He’s chased the undead in Zombieland, betrayed his character’s Hasidic heritage as an ecstasy drug mule in Holy Rollers, worked in an amusement park in Adventureland, and sought seduction advice from the eponymous uncle in Roger Dodger. Jesse Eisenberg is the actor filmmakers routinely seek out when the script calls for a brainy but insecure youth in crisis. With his thick mat of curly brown hair, unimposing build, and boyish features, the 27-year-old East Brunswick-reared actor is about to get a serious career boost portraying Facebook founder/social media kingpin Mark Zuckerberg in David Fincher’s The Social Network, in theaters now.
You’ve amassed an extensive resume playing offbeat characters, but Zuckerberg is likely to generate the most widespread attention. What drew you to this role?
Mark is a very complicated person. In reality I’m a lot like Zuckerberg, but … I’m more inclined to participate and be engaged. Mark can appear so passive and emotionally detached, but on occasions he can be aggressive and stubborn. He seems uncomfortable in big social situations, and at a party he’s more inclined to stand in a corner. He’s probably one of the world’s greatest observers. I don’t often get cast as an insensitive person, so it feels very fresh and exciting.
It’s been reported that Zuckerberg had no participation in making the movie. How did you prepare for the role?
It’s true that I haven’t met Mark, but there’s a kind of intensity and pressure when one is playing such a bigger-than-life character. Here was a man that, in his Harvard dorm, started a network that now numbers 500 million people. For five months I lived and breathed him and watched endless footage of him speaking and observed his mannerisms… Even if the script hadn’t been based on a real-life person, it was already incredible and would have been more than enough to carry the movie on its own. Usually by the top half of the first script page you can pick up on the film’s tone and overall writing style.
Like Zuckerberg, you seem to follow your own path. You had what you describe as “a secret” while attending Churchill Junior High School and East Brunswick High School.
From the time I was around 8 I did children’s theater—Kids on Stage in South Brunswick, the Franklin Villagers Barn Theatre in Somerset—appearing in musicals like Secret Garden and Peter Pan. I didn’t tell anybody I was an actor, nor that I was on Broadway in the 1996 staging of Summer and Smoke. It felt kind of obnoxious and arrogant. It was like putting myself out there to be seen and, besides, they might have thought it was effeminate. Growing up in East Brunswick, I got a great education, alongside a lot of very smart kids. It was also so close to New York that it fueled my dreams of working in the Land of Oz.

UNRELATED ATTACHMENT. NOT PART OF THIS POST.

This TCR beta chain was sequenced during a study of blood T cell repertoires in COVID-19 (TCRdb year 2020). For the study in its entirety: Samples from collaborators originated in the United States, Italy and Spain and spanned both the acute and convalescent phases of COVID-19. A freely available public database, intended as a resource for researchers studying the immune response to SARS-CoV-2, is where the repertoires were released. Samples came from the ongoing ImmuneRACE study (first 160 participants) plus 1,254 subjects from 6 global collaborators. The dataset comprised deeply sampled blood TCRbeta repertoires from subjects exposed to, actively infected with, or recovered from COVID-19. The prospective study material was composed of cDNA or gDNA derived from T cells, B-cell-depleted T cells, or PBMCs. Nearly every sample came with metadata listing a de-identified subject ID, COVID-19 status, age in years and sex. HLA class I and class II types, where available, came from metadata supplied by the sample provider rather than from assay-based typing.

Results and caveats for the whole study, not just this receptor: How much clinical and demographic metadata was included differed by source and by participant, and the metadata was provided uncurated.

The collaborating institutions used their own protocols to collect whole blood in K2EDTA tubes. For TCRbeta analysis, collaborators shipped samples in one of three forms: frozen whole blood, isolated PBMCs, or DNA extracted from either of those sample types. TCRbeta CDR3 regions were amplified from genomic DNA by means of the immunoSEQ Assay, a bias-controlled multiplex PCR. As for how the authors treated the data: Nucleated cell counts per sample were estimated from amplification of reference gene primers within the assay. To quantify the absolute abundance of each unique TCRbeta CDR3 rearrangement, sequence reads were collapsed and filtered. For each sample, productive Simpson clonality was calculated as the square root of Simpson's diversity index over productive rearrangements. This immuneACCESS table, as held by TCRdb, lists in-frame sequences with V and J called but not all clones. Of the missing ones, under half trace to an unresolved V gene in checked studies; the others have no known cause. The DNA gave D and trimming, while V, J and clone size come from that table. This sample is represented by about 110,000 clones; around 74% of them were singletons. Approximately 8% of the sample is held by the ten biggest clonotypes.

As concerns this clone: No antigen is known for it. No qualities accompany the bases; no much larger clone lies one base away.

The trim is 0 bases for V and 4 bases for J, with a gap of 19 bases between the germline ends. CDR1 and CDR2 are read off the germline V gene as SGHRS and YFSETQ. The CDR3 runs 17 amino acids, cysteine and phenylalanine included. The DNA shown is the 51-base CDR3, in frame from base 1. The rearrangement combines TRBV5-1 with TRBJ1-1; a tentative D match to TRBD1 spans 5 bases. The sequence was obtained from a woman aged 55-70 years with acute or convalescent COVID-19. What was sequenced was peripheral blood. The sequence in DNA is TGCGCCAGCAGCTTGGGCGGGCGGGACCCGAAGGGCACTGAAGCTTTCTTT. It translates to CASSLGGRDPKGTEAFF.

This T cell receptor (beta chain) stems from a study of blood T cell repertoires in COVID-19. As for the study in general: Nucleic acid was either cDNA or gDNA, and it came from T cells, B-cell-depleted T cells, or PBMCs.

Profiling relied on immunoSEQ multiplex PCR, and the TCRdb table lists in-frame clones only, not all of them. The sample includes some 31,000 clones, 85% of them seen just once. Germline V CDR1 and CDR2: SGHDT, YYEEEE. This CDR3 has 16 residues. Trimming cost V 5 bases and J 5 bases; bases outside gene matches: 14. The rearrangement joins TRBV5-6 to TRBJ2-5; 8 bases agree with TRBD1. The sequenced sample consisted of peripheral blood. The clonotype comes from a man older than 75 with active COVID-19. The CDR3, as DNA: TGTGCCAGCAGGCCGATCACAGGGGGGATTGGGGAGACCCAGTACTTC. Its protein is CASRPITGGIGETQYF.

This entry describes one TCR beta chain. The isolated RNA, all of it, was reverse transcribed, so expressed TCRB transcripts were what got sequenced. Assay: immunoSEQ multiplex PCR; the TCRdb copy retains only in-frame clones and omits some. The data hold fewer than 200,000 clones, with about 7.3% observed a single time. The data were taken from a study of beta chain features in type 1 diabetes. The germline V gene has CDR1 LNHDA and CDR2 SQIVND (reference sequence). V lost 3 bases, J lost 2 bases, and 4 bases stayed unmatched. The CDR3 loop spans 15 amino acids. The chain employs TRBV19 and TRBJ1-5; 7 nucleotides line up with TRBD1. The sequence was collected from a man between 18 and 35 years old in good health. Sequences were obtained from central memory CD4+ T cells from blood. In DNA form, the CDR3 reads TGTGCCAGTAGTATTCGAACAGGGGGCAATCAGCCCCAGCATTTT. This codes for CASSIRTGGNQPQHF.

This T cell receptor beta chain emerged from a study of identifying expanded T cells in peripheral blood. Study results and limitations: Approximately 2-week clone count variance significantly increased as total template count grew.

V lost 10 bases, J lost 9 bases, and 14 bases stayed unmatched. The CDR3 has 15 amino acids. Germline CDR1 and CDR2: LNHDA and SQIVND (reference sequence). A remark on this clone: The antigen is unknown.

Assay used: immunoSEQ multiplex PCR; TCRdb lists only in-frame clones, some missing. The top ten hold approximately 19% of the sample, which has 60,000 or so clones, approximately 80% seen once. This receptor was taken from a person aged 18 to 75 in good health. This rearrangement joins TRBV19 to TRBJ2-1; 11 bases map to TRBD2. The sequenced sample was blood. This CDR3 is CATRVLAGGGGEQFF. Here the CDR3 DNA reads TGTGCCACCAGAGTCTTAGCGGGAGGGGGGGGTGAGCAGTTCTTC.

What influenced you to act?
If I hadn’t gotten [cast in the film] Roger Dodger in my senior year of high school, I don’t think I would have pursued acting as a career. I wouldn’t have been brave enough to pursue something so unpredictable, but I got lucky and decided to try to capitalize on it. My mom, Amy, was a children’s party clown and my younger sister, Hallie Kate, starred in [the film] Bicentennial Man [when she was 7], but quit when she was 12. Just recently, she returned to acting, playing my sister in Holy Rollers. My dad, Barry, is a professor of sociology at the College of New Jersey. He’s always been very supportive, but I still don’t think he fully grasps what I do.
Currently, you are dashing around Grand Rapids, Michigan, with a fake bomb strapped to your chest for the comic-caper 30 Minutes or Less. And you have a trio of projects in development—The Stanford Prison Experiment, Kill Your Darlings, and Zombieland 2—plus a movie deal for an adaptation of your play, The Revisionist. Are you thinking of abandoning your Manhattan apartment and going Hollywood?
No. I’m hoping to move back to Jersey soon. My career takes me all over the world, but I’m really a homebody at heart. There’s nothing like returning to the large comfortable house where I grew up. I’m attending the New School in Manhattan and only need another eleven credits to complete a degree in anthropology. Besides, like most actors, if I’m not in the middle of shooting a movie, I’m always worried that I’m never going to work again.”Click here to leave a comment